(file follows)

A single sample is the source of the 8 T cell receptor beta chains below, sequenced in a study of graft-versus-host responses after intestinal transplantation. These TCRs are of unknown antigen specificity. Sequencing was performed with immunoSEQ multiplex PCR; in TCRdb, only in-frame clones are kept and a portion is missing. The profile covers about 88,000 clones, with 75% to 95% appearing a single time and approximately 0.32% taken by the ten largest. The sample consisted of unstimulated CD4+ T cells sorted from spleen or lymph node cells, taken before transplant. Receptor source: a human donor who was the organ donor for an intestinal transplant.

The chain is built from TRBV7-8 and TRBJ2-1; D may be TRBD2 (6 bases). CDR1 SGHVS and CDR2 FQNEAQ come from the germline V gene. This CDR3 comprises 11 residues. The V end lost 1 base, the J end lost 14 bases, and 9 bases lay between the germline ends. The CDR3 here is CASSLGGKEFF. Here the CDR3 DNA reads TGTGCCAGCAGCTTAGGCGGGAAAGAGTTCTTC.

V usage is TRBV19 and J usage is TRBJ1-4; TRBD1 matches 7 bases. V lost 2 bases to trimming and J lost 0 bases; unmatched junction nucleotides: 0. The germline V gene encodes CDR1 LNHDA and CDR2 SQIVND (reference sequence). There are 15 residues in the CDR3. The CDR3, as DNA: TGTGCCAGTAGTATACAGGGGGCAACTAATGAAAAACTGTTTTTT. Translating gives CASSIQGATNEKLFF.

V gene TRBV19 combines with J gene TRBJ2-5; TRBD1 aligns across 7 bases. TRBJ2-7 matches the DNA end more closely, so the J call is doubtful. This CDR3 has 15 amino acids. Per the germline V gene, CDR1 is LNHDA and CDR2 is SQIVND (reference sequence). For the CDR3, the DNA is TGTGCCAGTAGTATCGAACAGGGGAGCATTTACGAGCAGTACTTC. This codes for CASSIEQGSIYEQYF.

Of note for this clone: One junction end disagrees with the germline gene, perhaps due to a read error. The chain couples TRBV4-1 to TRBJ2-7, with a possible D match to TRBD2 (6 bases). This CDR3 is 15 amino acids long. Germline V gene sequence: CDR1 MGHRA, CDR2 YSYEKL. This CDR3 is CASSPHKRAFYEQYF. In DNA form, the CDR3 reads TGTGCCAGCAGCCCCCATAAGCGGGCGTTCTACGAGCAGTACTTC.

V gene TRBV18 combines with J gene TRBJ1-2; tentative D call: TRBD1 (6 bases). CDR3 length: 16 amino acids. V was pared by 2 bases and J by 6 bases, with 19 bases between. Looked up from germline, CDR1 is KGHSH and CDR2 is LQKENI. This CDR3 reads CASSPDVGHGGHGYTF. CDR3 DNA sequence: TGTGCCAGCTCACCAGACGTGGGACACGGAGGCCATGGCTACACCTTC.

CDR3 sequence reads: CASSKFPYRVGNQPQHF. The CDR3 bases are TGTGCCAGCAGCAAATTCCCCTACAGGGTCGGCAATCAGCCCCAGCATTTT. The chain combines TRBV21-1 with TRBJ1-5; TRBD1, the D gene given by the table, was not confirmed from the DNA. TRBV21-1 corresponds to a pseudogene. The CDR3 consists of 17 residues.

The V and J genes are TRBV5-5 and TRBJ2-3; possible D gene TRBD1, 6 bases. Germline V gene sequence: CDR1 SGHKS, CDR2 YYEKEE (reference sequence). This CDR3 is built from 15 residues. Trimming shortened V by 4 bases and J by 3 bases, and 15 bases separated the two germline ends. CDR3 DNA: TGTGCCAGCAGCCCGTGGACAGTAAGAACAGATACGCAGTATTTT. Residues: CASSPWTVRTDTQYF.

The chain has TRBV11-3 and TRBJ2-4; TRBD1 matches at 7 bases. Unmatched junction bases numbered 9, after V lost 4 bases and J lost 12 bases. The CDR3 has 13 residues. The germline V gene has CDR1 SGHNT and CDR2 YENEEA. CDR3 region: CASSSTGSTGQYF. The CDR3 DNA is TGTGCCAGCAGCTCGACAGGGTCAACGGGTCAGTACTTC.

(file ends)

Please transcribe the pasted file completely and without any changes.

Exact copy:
A single sample is the source of the 8 T cell receptor beta chains below, sequenced in a study of graft-versus-host responses after intestinal transplantation. These TCRs are of unknown antigen specificity. Sequencing was performed with immunoSEQ multiplex PCR; in TCRdb, only in-frame clones are kept and a portion is missing. The profile covers about 88,000 clones, with 75% to 95% appearing a single time and approximately 0.32% taken by the ten largest. The sample consisted of unstimulated CD4+ T cells sorted from spleen or lymph node cells, taken before transplant. Receptor source: a human donor who was the organ donor for an intestinal transplant.

The chain is built from TRBV7-8 and TRBJ2-1; D may be TRBD2 (6 bases). CDR1 SGHVS and CDR2 FQNEAQ come from the germline V gene. This CDR3 comprises 11 residues. The V end lost 1 base, the J end lost 14 bases, and 9 bases lay between the germline ends. The CDR3 here is CASSLGGKEFF. Here the CDR3 DNA reads TGTGCCAGCAGCTTAGGCGGGAAAGAGTTCTTC.

V usage is TRBV19 and J usage is TRBJ1-4; TRBD1 matches 7 bases. V lost 2 bases to trimming and J lost 0 bases; unmatched junction nucleotides: 0. The germline V gene encodes CDR1 LNHDA and CDR2 SQIVND (reference sequence). There are 15 residues in the CDR3. The CDR3, as DNA: TGTGCCAGTAGTATACAGGGGGCAACTAATGAAAAACTGTTTTTT. Translating gives CASSIQGATNEKLFF.

V gene TRBV19 combines with J gene TRBJ2-5; TRBD1 aligns across 7 bases. TRBJ2-7 matches the DNA end more closely, so the J call is doubtful. This CDR3 has 15 amino acids. Per the germline V gene, CDR1 is LNHDA and CDR2 is SQIVND (reference sequence). For the CDR3, the DNA is TGTGCCAGTAGTATCGAACAGGGGAGCATTTACGAGCAGTACTTC. This codes for CASSIEQGSIYEQYF.

Of note for this clone: One junction end disagrees with the germline gene, perhaps due to a read error. The chain couples TRBV4-1 to TRBJ2-7, with a possible D match to TRBD2 (6 bases). This CDR3 is 15 amino acids long. Germline V gene sequence: CDR1 MGHRA, CDR2 YSYEKL. This CDR3 is CASSPHKRAFYEQYF. In DNA form, the CDR3 reads TGTGCCAGCAGCCCCCATAAGCGGGCGTTCTACGAGCAGTACTTC.

V gene TRBV18 combines with J gene TRBJ1-2; tentative D call: TRBD1 (6 bases). CDR3 length: 16 amino acids. V was pared by 2 bases and J by 6 bases, with 19 bases between. Looked up from germline, CDR1 is KGHSH and CDR2 is LQKENI. This CDR3 reads CASSPDVGHGGHGYTF. CDR3 DNA sequence: TGTGCCAGCTCACCAGACGTGGGACACGGAGGCCATGGCTACACCTTC.

CDR3 sequence reads: CASSKFPYRVGNQPQHF. The CDR3 bases are TGTGCCAGCAGCAAATTCCCCTACAGGGTCGGCAATCAGCCCCAGCATTTT. The chain combines TRBV21-1 with TRBJ1-5; TRBD1, the D gene given by the table, was not confirmed from the DNA. TRBV21-1 corresponds to a pseudogene. The CDR3 consists of 17 residues.

The V and J genes are TRBV5-5 and TRBJ2-3; possible D gene TRBD1, 6 bases. Germline V gene sequence: CDR1 SGHKS, CDR2 YYEKEE (reference sequence). This CDR3 is built from 15 residues. Trimming shortened V by 4 bases and J by 3 bases, and 15 bases separated the two germline ends. CDR3 DNA: TGTGCCAGCAGCCCGTGGACAGTAAGAACAGATACGCAGTATTTT. Residues: CASSPWTVRTDTQYF.

The chain has TRBV11-3 and TRBJ2-4; TRBD1 matches at 7 bases. Unmatched junction bases numbered 9, after V lost 4 bases and J lost 12 bases. The CDR3 has 13 residues. The germline V gene has CDR1 SGHNT and CDR2 YENEEA. CDR3 region: CASSSTGSTGQYF. The CDR3 DNA is TGTGCCAGCAGCTCGACAGGGTCAACGGGTCAGTACTTC.